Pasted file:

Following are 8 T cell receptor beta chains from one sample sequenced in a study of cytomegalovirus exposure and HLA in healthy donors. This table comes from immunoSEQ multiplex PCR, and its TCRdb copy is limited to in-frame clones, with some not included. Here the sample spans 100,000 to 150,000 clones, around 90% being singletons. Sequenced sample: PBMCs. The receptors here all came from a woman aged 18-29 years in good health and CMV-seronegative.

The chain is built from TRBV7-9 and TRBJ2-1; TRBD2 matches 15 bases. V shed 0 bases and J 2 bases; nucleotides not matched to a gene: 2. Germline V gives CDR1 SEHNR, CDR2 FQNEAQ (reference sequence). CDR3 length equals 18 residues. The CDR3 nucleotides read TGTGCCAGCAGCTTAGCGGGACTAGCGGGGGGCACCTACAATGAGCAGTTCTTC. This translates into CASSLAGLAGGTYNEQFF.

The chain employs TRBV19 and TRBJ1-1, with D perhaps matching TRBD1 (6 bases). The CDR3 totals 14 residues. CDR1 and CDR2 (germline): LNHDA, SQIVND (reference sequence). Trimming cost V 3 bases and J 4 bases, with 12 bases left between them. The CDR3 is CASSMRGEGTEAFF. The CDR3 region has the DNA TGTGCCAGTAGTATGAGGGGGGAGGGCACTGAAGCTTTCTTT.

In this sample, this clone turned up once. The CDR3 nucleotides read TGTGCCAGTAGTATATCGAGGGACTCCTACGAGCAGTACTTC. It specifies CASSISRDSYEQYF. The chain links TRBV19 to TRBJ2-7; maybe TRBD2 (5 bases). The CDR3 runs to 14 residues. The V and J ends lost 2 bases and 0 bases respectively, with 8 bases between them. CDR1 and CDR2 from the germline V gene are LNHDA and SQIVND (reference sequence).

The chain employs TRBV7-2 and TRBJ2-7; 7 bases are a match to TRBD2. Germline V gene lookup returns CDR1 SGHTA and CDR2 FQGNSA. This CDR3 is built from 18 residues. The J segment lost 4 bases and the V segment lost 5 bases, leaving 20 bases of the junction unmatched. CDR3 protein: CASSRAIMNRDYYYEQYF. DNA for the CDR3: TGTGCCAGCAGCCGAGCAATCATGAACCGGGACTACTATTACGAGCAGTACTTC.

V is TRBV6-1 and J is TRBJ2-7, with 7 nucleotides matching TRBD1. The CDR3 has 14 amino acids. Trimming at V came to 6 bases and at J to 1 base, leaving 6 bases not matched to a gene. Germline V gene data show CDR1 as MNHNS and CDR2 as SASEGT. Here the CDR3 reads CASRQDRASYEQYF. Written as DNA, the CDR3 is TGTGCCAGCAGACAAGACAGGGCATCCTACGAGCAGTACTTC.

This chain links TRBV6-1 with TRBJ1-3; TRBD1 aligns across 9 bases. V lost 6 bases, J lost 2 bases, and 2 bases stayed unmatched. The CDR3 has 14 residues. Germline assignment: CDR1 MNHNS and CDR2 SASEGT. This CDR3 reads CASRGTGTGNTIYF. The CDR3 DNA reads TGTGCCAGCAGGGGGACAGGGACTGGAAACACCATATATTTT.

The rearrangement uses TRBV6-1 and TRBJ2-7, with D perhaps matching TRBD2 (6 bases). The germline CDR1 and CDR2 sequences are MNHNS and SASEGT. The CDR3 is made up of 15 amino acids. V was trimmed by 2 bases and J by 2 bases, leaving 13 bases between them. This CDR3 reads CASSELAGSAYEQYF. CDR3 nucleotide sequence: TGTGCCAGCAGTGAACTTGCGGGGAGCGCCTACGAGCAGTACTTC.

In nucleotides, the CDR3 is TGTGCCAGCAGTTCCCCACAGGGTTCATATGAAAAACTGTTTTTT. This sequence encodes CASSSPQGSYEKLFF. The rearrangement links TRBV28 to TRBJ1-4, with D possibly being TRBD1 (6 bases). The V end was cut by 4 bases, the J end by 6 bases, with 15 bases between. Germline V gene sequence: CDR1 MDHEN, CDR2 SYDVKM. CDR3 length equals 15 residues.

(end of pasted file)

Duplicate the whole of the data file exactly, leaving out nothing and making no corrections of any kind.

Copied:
Following are 8 T cell receptor beta chains from one sample sequenced in a study of cytomegalovirus exposure and HLA in healthy donors. This table comes from immunoSEQ multiplex PCR, and its TCRdb copy is limited to in-frame clones, with some not included. Here the sample spans 100,000 to 150,000 clones, around 90% being singletons. Sequenced sample: PBMCs. The receptors here all came from a woman aged 18-29 years in good health and CMV-seronegative.

The chain is built from TRBV7-9 and TRBJ2-1; TRBD2 matches 15 bases. V shed 0 bases and J 2 bases; nucleotides not matched to a gene: 2. Germline V gives CDR1 SEHNR, CDR2 FQNEAQ (reference sequence). CDR3 length equals 18 residues. The CDR3 nucleotides read TGTGCCAGCAGCTTAGCGGGACTAGCGGGGGGCACCTACAATGAGCAGTTCTTC. This translates into CASSLAGLAGGTYNEQFF.

The chain employs TRBV19 and TRBJ1-1, with D perhaps matching TRBD1 (6 bases). The CDR3 totals 14 residues. CDR1 and CDR2 (germline): LNHDA, SQIVND (reference sequence). Trimming cost V 3 bases and J 4 bases, with 12 bases left between them. The CDR3 is CASSMRGEGTEAFF. The CDR3 region has the DNA TGTGCCAGTAGTATGAGGGGGGAGGGCACTGAAGCTTTCTTT.

In this sample, this clone turned up once. The CDR3 nucleotides read TGTGCCAGTAGTATATCGAGGGACTCCTACGAGCAGTACTTC. It specifies CASSISRDSYEQYF. The chain links TRBV19 to TRBJ2-7; maybe TRBD2 (5 bases). The CDR3 runs to 14 residues. The V and J ends lost 2 bases and 0 bases respectively, with 8 bases between them. CDR1 and CDR2 from the germline V gene are LNHDA and SQIVND (reference sequence).

The chain employs TRBV7-2 and TRBJ2-7; 7 bases are a match to TRBD2. Germline V gene lookup returns CDR1 SGHTA and CDR2 FQGNSA. This CDR3 is built from 18 residues. The J segment lost 4 bases and the V segment lost 5 bases, leaving 20 bases of the junction unmatched. CDR3 protein: CASSRAIMNRDYYYEQYF. DNA for the CDR3: TGTGCCAGCAGCCGAGCAATCATGAACCGGGACTACTATTACGAGCAGTACTTC.

V is TRBV6-1 and J is TRBJ2-7, with 7 nucleotides matching TRBD1. The CDR3 has 14 amino acids. Trimming at V came to 6 bases and at J to 1 base, leaving 6 bases not matched to a gene. Germline V gene data show CDR1 as MNHNS and CDR2 as SASEGT. Here the CDR3 reads CASRQDRASYEQYF. Written as DNA, the CDR3 is TGTGCCAGCAGACAAGACAGGGCATCCTACGAGCAGTACTTC.

This chain links TRBV6-1 with TRBJ1-3; TRBD1 aligns across 9 bases. V lost 6 bases, J lost 2 bases, and 2 bases stayed unmatched. The CDR3 has 14 residues. Germline assignment: CDR1 MNHNS and CDR2 SASEGT. This CDR3 reads CASRGTGTGNTIYF. The CDR3 DNA reads TGTGCCAGCAGGGGGACAGGGACTGGAAACACCATATATTTT.

The rearrangement uses TRBV6-1 and TRBJ2-7, with D perhaps matching TRBD2 (6 bases). The germline CDR1 and CDR2 sequences are MNHNS and SASEGT. The CDR3 is made up of 15 amino acids. V was trimmed by 2 bases and J by 2 bases, leaving 13 bases between them. This CDR3 reads CASSELAGSAYEQYF. CDR3 nucleotide sequence: TGTGCCAGCAGTGAACTTGCGGGGAGCGCCTACGAGCAGTACTTC.

In nucleotides, the CDR3 is TGTGCCAGCAGTTCCCCACAGGGTTCATATGAAAAACTGTTTTTT. This sequence encodes CASSSPQGSYEKLFF. The rearrangement links TRBV28 to TRBJ1-4, with D possibly being TRBD1 (6 bases). The V end was cut by 4 bases, the J end by 6 bases, with 15 bases between. Germline V gene sequence: CDR1 MDHEN, CDR2 SYDVKM. CDR3 length equals 15 residues.